The yellow metal can be sensitive to movements in the interest rates of other highly traded assets as it does not produce a return other than capital gains or losses, although there is a cost of carry for the commodity.
The somewhat puzzling part of the precious metal price action this week has been the demise of real yields in the US not assisting the push toward a new peak.
The real yield is the nominal yield on the Treasury bond less market-priced inflation for the same tenor. This inflation rate is derived from the TIPS (Treasury Inflation-Protected Security) yield.
A week ago, the US 10-year real yield eclipsed 1.35% but has since crumbled toward 1.13% this week while gold has continued to tread water near US$ 2,000 an ounce.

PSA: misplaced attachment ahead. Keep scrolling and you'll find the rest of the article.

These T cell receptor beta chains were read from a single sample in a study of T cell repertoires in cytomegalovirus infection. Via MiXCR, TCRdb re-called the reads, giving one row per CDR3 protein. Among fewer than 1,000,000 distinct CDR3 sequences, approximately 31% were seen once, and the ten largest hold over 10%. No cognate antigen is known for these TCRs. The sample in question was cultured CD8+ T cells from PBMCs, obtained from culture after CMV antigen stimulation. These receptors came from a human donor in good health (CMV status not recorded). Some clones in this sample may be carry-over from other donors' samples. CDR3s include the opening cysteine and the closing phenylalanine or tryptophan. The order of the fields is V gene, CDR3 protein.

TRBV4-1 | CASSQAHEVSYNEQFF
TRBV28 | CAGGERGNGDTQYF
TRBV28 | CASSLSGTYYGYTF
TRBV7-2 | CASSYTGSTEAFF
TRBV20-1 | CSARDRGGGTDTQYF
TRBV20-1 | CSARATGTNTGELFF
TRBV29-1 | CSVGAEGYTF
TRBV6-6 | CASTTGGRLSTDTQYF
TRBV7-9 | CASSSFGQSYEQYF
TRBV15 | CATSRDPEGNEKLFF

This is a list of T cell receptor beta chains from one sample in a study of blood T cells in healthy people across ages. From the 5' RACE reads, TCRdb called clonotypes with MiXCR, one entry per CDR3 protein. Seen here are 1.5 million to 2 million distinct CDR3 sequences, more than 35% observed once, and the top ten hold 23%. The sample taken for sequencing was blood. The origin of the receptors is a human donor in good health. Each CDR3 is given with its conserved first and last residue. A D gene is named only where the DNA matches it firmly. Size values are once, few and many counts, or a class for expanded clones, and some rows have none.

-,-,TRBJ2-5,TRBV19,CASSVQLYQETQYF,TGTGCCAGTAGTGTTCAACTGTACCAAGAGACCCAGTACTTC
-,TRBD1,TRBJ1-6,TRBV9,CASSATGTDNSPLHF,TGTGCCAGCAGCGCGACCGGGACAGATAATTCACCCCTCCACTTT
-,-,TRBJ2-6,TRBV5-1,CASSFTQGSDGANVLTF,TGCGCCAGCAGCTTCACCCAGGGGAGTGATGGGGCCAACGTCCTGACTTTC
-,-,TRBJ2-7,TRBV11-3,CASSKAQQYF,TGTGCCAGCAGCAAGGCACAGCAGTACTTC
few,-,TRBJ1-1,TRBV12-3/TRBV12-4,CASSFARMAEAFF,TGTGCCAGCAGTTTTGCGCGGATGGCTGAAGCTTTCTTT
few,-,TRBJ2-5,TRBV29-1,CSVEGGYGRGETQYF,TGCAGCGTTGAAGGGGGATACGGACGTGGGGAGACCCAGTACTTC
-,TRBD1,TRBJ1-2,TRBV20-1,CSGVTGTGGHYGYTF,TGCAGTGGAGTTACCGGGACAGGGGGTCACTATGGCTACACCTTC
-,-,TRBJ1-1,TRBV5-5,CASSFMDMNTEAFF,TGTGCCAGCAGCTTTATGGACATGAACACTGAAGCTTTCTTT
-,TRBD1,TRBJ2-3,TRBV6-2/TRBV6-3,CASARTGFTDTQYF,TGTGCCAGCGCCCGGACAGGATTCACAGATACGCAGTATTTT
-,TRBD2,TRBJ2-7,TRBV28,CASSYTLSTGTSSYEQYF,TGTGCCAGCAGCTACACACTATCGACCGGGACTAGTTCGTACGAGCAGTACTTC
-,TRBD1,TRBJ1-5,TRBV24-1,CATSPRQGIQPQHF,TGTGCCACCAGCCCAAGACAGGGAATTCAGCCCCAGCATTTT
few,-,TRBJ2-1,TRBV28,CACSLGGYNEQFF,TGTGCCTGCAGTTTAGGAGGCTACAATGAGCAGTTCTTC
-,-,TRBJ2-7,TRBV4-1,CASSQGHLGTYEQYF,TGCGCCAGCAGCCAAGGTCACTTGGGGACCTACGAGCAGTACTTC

At the same time, volatility appears sedate, with the GVZ index remaining subdued below 18. The GWZ index is a similar measure of volatility for gold in the way that the VIX index measures volatility for the S&P 500 equity index.
GOLD AGAINST US DOLLAR (DXY), US 10-YEAR REAL YIELDS AND VOLATILITY (GVZ)
GOLD TECHNICAL ANALYSIS
Gold has been caught in a 1934 – 2049 range for around six weeks and it remains within an ascending trend channel.
The lack of short-term direction is characterised by the price clustering near the 10- and 21-day Simple Moving Averages (SMA).
A breakout of the range might see momentum build for that direction but notable support and resistance levels lie on both sides.
To the topside, there is a Double Top created by the all-time high of 2075 in April 2020 and the failed attempt to break above it in March 2022 when a peak of 2070 was made.
On the downside, the 1885 – 1895 area appears to be a key support zone. Within it lies the 100-day SMA, a previos low, a breakpoint and an ascending tend line.